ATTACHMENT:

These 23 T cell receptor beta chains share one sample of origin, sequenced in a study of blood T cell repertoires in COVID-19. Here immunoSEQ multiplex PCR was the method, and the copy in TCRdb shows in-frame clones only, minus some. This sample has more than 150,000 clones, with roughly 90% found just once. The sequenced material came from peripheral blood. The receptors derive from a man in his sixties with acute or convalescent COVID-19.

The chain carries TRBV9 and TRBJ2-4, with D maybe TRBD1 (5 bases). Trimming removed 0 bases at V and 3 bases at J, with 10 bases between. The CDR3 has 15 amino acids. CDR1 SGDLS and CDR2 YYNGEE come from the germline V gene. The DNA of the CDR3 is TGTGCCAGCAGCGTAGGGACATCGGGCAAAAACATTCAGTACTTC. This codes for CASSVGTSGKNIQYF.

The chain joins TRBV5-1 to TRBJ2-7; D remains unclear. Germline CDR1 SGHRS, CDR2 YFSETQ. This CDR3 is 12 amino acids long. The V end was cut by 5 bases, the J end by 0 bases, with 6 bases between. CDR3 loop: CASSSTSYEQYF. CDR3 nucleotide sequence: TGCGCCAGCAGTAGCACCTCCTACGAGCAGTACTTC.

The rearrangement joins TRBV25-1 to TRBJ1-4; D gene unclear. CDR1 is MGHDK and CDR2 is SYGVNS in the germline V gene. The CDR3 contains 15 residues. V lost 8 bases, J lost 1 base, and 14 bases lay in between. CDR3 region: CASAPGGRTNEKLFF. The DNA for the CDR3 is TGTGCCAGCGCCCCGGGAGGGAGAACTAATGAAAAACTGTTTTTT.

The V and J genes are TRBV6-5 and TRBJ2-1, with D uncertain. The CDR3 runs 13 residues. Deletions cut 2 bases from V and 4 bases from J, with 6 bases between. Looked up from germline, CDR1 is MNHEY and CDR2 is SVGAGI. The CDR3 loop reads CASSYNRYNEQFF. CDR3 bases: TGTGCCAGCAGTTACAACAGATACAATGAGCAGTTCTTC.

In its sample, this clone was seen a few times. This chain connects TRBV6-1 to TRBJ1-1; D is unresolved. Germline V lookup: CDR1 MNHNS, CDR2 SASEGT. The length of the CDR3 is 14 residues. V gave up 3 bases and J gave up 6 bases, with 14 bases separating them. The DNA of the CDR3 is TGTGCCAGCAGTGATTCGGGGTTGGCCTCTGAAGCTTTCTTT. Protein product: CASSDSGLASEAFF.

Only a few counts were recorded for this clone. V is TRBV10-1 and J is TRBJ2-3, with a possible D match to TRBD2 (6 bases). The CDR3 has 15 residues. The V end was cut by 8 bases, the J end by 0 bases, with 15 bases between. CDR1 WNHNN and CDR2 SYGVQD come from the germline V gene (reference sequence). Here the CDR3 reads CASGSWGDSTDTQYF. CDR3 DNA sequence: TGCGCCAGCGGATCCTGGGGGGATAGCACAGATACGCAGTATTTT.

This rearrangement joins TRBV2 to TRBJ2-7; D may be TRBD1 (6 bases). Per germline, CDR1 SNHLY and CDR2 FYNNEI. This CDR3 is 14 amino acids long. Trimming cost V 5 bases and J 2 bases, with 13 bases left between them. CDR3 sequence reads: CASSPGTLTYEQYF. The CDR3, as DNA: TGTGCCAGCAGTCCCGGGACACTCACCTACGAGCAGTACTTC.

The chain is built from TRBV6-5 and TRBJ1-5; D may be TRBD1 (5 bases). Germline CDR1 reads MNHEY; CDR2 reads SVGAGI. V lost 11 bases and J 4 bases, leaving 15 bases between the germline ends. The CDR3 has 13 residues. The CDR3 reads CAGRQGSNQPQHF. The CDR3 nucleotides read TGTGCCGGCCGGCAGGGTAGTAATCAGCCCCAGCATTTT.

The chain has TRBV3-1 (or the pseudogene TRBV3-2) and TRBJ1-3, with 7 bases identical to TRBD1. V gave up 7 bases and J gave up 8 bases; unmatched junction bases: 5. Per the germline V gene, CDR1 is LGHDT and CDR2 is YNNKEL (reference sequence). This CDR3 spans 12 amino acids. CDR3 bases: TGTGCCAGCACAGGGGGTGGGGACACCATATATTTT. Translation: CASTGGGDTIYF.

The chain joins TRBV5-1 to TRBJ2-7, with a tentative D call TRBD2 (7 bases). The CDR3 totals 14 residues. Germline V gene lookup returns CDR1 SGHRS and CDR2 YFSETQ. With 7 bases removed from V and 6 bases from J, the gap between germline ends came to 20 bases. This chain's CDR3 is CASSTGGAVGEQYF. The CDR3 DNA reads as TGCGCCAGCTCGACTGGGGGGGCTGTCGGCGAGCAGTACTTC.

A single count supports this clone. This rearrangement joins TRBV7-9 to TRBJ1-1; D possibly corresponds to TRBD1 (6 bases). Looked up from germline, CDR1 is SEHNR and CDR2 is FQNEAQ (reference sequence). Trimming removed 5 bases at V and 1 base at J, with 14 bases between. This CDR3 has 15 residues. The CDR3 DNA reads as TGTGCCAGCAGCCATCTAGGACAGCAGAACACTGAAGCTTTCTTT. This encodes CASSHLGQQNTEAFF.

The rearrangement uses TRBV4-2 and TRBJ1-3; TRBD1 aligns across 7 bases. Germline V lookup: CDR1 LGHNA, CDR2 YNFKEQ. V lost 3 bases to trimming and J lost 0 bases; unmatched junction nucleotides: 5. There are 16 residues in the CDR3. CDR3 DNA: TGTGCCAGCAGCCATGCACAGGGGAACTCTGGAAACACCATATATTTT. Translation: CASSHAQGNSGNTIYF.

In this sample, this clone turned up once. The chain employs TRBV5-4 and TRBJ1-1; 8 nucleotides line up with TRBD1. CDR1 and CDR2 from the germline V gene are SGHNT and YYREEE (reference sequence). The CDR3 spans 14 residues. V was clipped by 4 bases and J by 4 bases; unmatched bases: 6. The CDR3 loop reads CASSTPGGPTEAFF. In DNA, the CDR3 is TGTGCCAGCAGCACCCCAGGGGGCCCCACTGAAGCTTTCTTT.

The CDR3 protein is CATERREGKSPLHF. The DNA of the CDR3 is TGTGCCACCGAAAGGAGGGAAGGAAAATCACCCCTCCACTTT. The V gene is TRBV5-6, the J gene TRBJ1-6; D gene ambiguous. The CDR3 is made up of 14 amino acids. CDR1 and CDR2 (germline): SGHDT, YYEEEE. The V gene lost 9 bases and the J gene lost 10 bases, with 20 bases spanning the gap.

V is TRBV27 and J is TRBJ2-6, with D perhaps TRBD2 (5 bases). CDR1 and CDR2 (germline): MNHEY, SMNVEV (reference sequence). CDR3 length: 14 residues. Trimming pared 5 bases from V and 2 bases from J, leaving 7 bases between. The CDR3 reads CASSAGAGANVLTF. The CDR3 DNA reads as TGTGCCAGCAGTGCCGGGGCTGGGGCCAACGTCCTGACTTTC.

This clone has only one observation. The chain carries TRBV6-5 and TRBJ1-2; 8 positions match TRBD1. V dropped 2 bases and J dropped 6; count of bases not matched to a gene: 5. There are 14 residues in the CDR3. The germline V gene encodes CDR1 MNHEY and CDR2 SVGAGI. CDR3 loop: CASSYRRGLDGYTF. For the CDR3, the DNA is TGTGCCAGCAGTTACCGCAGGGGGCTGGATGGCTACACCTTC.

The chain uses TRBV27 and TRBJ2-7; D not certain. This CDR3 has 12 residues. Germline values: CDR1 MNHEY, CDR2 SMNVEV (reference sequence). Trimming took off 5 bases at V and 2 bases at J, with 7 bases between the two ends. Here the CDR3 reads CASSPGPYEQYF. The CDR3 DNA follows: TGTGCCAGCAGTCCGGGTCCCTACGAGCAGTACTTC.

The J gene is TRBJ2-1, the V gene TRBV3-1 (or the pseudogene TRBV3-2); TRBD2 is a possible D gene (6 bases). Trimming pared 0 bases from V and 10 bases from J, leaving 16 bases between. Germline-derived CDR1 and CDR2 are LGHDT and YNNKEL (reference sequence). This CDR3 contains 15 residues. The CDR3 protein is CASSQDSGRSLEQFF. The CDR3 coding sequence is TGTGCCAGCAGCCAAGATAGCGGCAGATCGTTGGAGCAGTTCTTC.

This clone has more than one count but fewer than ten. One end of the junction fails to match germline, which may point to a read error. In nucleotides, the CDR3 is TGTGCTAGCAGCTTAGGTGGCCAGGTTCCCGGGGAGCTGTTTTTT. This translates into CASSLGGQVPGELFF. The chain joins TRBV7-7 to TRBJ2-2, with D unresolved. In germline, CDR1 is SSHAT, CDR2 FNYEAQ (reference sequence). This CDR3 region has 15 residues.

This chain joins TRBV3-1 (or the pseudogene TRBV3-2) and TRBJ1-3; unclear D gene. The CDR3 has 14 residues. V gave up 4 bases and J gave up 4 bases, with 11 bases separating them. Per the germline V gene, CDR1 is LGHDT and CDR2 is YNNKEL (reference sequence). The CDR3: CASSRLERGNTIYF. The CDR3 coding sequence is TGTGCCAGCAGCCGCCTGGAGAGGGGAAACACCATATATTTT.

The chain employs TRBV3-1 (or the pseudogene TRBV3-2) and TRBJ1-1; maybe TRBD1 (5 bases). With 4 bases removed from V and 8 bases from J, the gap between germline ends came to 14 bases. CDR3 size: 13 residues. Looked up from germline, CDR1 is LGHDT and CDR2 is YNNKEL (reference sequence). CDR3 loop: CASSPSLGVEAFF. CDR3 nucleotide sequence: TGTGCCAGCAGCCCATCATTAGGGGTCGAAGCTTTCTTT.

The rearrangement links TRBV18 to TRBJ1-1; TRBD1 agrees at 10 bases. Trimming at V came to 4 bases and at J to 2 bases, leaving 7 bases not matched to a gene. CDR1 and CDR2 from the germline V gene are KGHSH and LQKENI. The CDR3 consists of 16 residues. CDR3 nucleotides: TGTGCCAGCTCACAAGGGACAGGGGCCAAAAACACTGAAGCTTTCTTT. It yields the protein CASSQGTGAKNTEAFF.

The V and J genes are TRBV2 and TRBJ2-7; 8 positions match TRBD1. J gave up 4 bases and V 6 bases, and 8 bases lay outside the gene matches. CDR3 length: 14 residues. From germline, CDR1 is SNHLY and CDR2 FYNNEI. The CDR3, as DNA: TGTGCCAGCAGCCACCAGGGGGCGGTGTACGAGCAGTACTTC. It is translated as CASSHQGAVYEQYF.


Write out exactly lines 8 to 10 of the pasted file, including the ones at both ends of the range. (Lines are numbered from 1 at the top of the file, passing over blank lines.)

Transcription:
This rearrangement joins TRBV2 to TRBJ2-7; D may be TRBD1 (6 bases). Per germline, CDR1 SNHLY and CDR2 FYNNEI. This CDR3 is 14 amino acids long. Trimming cost V 5 bases and J 2 bases, with 13 bases left between them. CDR3 sequence reads: CASSPGTLTYEQYF. The CDR3, as DNA: TGTGCCAGCAGTCCCGGGACACTCACCTACGAGCAGTACTTC.

The chain is built from TRBV6-5 and TRBJ1-5; D may be TRBD1 (5 bases). Germline CDR1 reads MNHEY; CDR2 reads SVGAGI. V lost 11 bases and J 4 bases, leaving 15 bases between the germline ends. The CDR3 has 13 residues. The CDR3 reads CAGRQGSNQPQHF. The CDR3 nucleotides read TGTGCCGGCCGGCAGGGTAGTAATCAGCCCCAGCATTTT.

The chain has TRBV3-1 (or the pseudogene TRBV3-2) and TRBJ1-3, with 7 bases identical to TRBD1. V gave up 7 bases and J gave up 8 bases; unmatched junction bases: 5. Per the germline V gene, CDR1 is LGHDT and CDR2 is YNNKEL (reference sequence). This CDR3 spans 12 amino acids. CDR3 bases: TGTGCCAGCACAGGGGGTGGGGACACCATATATTTT. Translation: CASTGGGDTIYF.